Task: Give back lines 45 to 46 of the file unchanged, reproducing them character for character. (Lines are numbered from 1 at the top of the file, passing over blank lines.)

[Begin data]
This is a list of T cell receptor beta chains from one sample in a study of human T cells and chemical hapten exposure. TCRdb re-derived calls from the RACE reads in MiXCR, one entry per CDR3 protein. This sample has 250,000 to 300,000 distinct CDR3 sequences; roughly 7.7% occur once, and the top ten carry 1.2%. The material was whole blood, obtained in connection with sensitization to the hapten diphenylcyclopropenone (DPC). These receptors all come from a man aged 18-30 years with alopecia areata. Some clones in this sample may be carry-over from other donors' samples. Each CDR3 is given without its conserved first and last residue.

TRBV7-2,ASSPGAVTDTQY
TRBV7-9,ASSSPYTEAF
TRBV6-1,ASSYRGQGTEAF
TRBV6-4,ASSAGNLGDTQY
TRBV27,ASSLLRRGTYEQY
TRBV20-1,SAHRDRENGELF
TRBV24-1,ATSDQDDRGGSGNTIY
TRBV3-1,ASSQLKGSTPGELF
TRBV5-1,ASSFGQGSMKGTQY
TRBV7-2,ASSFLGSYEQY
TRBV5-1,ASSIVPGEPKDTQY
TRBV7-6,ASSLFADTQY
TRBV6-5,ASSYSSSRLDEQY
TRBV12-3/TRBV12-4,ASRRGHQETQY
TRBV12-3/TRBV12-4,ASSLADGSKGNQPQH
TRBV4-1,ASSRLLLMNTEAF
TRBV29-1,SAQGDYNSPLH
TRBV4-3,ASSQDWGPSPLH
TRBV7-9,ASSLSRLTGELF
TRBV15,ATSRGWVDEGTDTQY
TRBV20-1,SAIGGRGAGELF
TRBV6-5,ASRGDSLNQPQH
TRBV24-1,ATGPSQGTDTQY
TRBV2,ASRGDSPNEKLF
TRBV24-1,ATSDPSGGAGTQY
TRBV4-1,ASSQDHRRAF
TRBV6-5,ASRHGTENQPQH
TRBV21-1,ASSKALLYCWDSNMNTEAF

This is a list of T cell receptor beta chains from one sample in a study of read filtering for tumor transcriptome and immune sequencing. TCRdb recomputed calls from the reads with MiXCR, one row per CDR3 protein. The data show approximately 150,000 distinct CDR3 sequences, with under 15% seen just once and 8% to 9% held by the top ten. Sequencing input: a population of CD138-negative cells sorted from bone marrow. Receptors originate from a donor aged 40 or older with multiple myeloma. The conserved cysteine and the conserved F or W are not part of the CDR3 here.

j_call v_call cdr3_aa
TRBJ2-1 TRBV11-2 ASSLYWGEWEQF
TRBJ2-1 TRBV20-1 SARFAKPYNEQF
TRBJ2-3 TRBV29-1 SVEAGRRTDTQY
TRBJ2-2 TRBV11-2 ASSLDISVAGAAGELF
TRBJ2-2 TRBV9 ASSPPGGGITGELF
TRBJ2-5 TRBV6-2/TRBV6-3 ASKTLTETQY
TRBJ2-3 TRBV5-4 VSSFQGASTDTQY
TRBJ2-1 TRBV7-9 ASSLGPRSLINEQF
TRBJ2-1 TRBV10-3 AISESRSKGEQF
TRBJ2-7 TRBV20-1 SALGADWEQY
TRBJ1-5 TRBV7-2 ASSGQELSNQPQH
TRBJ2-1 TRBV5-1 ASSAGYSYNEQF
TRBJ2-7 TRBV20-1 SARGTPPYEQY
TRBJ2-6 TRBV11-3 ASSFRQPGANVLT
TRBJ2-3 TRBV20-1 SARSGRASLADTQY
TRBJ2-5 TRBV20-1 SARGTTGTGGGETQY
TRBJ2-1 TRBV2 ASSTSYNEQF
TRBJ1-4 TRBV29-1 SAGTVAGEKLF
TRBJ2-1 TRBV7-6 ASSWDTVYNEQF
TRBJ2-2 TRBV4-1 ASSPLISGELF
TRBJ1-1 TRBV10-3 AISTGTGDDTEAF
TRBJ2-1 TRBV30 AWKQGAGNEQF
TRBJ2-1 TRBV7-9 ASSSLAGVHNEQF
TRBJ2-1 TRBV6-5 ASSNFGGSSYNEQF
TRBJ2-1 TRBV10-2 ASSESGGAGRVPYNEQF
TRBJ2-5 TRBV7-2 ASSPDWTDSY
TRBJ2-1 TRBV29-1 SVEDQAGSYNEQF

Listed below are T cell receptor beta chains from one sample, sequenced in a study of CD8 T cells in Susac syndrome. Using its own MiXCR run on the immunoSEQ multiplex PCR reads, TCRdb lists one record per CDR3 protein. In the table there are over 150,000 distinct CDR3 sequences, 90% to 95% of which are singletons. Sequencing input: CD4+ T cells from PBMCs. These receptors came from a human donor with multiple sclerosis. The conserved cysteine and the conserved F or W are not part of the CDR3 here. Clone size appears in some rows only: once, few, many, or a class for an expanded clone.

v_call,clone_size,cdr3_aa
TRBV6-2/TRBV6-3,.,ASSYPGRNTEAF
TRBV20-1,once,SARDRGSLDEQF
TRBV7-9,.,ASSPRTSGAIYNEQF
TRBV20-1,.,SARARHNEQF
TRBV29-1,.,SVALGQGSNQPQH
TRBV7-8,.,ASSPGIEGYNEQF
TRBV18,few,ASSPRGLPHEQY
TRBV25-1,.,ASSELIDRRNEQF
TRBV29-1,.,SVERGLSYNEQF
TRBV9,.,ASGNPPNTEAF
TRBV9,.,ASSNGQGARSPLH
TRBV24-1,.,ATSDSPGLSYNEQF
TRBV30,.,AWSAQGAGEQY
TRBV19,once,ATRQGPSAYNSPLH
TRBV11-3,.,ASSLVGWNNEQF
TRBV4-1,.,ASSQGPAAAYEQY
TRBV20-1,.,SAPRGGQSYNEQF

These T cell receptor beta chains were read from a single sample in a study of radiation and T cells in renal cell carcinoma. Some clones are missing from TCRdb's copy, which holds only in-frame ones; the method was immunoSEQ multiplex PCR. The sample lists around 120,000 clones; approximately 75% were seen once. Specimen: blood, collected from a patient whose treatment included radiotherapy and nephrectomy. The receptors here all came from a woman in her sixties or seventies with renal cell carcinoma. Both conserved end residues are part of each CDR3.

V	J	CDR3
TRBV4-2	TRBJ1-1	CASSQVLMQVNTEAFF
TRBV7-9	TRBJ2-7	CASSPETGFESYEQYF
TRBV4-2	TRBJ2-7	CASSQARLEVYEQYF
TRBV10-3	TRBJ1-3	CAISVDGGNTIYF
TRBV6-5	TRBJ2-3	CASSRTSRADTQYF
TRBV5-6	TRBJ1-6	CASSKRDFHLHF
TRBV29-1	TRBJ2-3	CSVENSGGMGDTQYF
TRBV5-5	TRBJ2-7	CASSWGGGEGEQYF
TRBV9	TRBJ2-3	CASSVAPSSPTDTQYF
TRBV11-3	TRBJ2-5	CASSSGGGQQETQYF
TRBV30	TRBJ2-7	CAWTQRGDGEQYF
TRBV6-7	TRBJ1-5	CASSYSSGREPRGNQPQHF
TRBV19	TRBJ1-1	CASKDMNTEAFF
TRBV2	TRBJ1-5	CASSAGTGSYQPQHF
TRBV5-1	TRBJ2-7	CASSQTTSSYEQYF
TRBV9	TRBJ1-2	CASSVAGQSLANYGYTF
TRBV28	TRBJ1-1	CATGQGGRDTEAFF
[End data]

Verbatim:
TRBJ2-6 TRBV11-3 ASSFRQPGANVLT
TRBJ2-3 TRBV20-1 SARSGRASLADTQY